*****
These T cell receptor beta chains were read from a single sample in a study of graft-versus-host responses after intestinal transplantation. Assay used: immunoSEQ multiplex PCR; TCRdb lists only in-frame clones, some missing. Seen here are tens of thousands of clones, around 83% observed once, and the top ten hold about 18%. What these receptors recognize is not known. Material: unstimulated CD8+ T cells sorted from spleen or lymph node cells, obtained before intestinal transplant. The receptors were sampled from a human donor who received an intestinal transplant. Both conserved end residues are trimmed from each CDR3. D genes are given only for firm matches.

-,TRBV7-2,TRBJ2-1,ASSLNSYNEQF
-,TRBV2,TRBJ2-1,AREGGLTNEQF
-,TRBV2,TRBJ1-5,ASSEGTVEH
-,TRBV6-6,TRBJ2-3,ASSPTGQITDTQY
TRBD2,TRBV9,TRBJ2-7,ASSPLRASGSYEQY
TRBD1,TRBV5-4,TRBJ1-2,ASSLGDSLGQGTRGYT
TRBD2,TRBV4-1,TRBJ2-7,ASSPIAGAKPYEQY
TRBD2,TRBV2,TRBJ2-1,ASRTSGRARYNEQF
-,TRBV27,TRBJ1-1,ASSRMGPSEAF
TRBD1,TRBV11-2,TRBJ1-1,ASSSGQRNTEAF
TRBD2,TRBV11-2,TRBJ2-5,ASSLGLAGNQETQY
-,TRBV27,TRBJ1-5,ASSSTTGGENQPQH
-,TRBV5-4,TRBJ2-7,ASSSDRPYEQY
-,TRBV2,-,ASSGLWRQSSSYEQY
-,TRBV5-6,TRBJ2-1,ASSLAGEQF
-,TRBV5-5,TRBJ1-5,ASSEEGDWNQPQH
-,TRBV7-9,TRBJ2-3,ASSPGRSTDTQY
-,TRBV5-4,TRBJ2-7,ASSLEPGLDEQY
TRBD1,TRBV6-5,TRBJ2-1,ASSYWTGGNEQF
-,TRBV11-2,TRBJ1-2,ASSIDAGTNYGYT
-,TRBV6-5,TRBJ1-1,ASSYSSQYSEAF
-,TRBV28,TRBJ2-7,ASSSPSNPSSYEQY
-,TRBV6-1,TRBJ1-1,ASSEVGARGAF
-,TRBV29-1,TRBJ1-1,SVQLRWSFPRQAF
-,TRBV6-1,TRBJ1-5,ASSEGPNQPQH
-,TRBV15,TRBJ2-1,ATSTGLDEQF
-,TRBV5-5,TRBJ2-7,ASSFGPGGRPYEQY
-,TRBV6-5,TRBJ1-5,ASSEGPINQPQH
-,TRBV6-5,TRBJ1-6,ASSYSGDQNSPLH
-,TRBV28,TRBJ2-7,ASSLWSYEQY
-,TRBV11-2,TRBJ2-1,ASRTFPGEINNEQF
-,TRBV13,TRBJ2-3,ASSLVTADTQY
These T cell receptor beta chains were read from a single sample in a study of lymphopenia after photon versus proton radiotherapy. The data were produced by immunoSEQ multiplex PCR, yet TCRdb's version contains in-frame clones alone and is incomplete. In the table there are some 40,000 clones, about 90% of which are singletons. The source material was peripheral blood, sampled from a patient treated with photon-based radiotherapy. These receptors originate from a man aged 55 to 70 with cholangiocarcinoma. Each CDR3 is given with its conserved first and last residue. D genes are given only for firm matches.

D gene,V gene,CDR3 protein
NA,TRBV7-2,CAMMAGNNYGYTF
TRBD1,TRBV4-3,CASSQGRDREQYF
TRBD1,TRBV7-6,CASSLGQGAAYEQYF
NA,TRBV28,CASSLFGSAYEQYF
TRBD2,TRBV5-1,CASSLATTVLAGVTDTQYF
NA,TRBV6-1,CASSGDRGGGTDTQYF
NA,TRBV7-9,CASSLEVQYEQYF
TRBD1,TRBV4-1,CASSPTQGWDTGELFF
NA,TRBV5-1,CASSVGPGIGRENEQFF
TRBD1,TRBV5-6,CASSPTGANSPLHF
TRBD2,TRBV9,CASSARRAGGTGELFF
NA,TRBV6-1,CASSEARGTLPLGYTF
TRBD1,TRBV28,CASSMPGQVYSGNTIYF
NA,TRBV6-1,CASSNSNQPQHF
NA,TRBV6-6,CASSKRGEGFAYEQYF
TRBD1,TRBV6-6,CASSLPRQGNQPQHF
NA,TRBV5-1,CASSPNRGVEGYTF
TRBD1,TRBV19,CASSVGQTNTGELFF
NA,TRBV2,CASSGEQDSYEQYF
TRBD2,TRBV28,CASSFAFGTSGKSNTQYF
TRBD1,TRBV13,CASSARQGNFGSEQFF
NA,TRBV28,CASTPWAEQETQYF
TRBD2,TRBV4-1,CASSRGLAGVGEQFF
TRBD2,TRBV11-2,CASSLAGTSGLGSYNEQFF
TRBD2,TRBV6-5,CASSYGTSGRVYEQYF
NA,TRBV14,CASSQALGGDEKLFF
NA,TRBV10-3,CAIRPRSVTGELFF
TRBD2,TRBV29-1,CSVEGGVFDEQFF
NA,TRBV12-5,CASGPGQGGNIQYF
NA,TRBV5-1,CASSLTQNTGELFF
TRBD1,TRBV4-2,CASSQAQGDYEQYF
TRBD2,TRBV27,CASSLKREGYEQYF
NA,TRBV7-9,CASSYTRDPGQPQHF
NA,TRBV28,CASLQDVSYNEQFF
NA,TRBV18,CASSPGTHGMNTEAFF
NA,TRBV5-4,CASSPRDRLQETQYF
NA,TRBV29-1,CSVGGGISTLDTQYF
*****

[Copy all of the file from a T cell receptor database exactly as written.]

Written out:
These T cell receptor beta chains were read from a single sample in a study of graft-versus-host responses after intestinal transplantation. Assay used: immunoSEQ multiplex PCR; TCRdb lists only in-frame clones, some missing. Seen here are tens of thousands of clones, around 83% observed once, and the top ten hold about 18%. What these receptors recognize is not known. Material: unstimulated CD8+ T cells sorted from spleen or lymph node cells, obtained before intestinal transplant. The receptors were sampled from a human donor who received an intestinal transplant. Both conserved end residues are trimmed from each CDR3. D genes are given only for firm matches.

-,TRBV7-2,TRBJ2-1,ASSLNSYNEQF
-,TRBV2,TRBJ2-1,AREGGLTNEQF
-,TRBV2,TRBJ1-5,ASSEGTVEH
-,TRBV6-6,TRBJ2-3,ASSPTGQITDTQY
TRBD2,TRBV9,TRBJ2-7,ASSPLRASGSYEQY
TRBD1,TRBV5-4,TRBJ1-2,ASSLGDSLGQGTRGYT
TRBD2,TRBV4-1,TRBJ2-7,ASSPIAGAKPYEQY
TRBD2,TRBV2,TRBJ2-1,ASRTSGRARYNEQF
-,TRBV27,TRBJ1-1,ASSRMGPSEAF
TRBD1,TRBV11-2,TRBJ1-1,ASSSGQRNTEAF
TRBD2,TRBV11-2,TRBJ2-5,ASSLGLAGNQETQY
-,TRBV27,TRBJ1-5,ASSSTTGGENQPQH
-,TRBV5-4,TRBJ2-7,ASSSDRPYEQY
-,TRBV2,-,ASSGLWRQSSSYEQY
-,TRBV5-6,TRBJ2-1,ASSLAGEQF
-,TRBV5-5,TRBJ1-5,ASSEEGDWNQPQH
-,TRBV7-9,TRBJ2-3,ASSPGRSTDTQY
-,TRBV5-4,TRBJ2-7,ASSLEPGLDEQY
TRBD1,TRBV6-5,TRBJ2-1,ASSYWTGGNEQF
-,TRBV11-2,TRBJ1-2,ASSIDAGTNYGYT
-,TRBV6-5,TRBJ1-1,ASSYSSQYSEAF
-,TRBV28,TRBJ2-7,ASSSPSNPSSYEQY
-,TRBV6-1,TRBJ1-1,ASSEVGARGAF
-,TRBV29-1,TRBJ1-1,SVQLRWSFPRQAF
-,TRBV6-1,TRBJ1-5,ASSEGPNQPQH
-,TRBV15,TRBJ2-1,ATSTGLDEQF
-,TRBV5-5,TRBJ2-7,ASSFGPGGRPYEQY
-,TRBV6-5,TRBJ1-5,ASSEGPINQPQH
-,TRBV6-5,TRBJ1-6,ASSYSGDQNSPLH
-,TRBV28,TRBJ2-7,ASSLWSYEQY
-,TRBV11-2,TRBJ2-1,ASRTFPGEINNEQF
-,TRBV13,TRBJ2-3,ASSLVTADTQY
These T cell receptor beta chains were read from a single sample in a study of lymphopenia after photon versus proton radiotherapy. The data were produced by immunoSEQ multiplex PCR, yet TCRdb's version contains in-frame clones alone and is incomplete. In the table there are some 40,000 clones, about 90% of which are singletons. The source material was peripheral blood, sampled from a patient treated with photon-based radiotherapy. These receptors originate from a man aged 55 to 70 with cholangiocarcinoma. Each CDR3 is given with its conserved first and last residue. D genes are given only for firm matches.

D gene,V gene,CDR3 protein
NA,TRBV7-2,CAMMAGNNYGYTF
TRBD1,TRBV4-3,CASSQGRDREQYF
TRBD1,TRBV7-6,CASSLGQGAAYEQYF
NA,TRBV28,CASSLFGSAYEQYF
TRBD2,TRBV5-1,CASSLATTVLAGVTDTQYF
NA,TRBV6-1,CASSGDRGGGTDTQYF
NA,TRBV7-9,CASSLEVQYEQYF
TRBD1,TRBV4-1,CASSPTQGWDTGELFF
NA,TRBV5-1,CASSVGPGIGRENEQFF
TRBD1,TRBV5-6,CASSPTGANSPLHF
TRBD2,TRBV9,CASSARRAGGTGELFF
NA,TRBV6-1,CASSEARGTLPLGYTF
TRBD1,TRBV28,CASSMPGQVYSGNTIYF
NA,TRBV6-1,CASSNSNQPQHF
NA,TRBV6-6,CASSKRGEGFAYEQYF
TRBD1,TRBV6-6,CASSLPRQGNQPQHF
NA,TRBV5-1,CASSPNRGVEGYTF
TRBD1,TRBV19,CASSVGQTNTGELFF
NA,TRBV2,CASSGEQDSYEQYF
TRBD2,TRBV28,CASSFAFGTSGKSNTQYF
TRBD1,TRBV13,CASSARQGNFGSEQFF
NA,TRBV28,CASTPWAEQETQYF
TRBD2,TRBV4-1,CASSRGLAGVGEQFF
TRBD2,TRBV11-2,CASSLAGTSGLGSYNEQFF
TRBD2,TRBV6-5,CASSYGTSGRVYEQYF
NA,TRBV14,CASSQALGGDEKLFF
NA,TRBV10-3,CAIRPRSVTGELFF
TRBD2,TRBV29-1,CSVEGGVFDEQFF
NA,TRBV12-5,CASGPGQGGNIQYF
NA,TRBV5-1,CASSLTQNTGELFF
TRBD1,TRBV4-2,CASSQAQGDYEQYF
TRBD2,TRBV27,CASSLKREGYEQYF
NA,TRBV7-9,CASSYTRDPGQPQHF
NA,TRBV28,CASLQDVSYNEQFF
NA,TRBV18,CASSPGTHGMNTEAFF
NA,TRBV5-4,CASSPRDRLQETQYF
NA,TRBV29-1,CSVGGGISTLDTQYF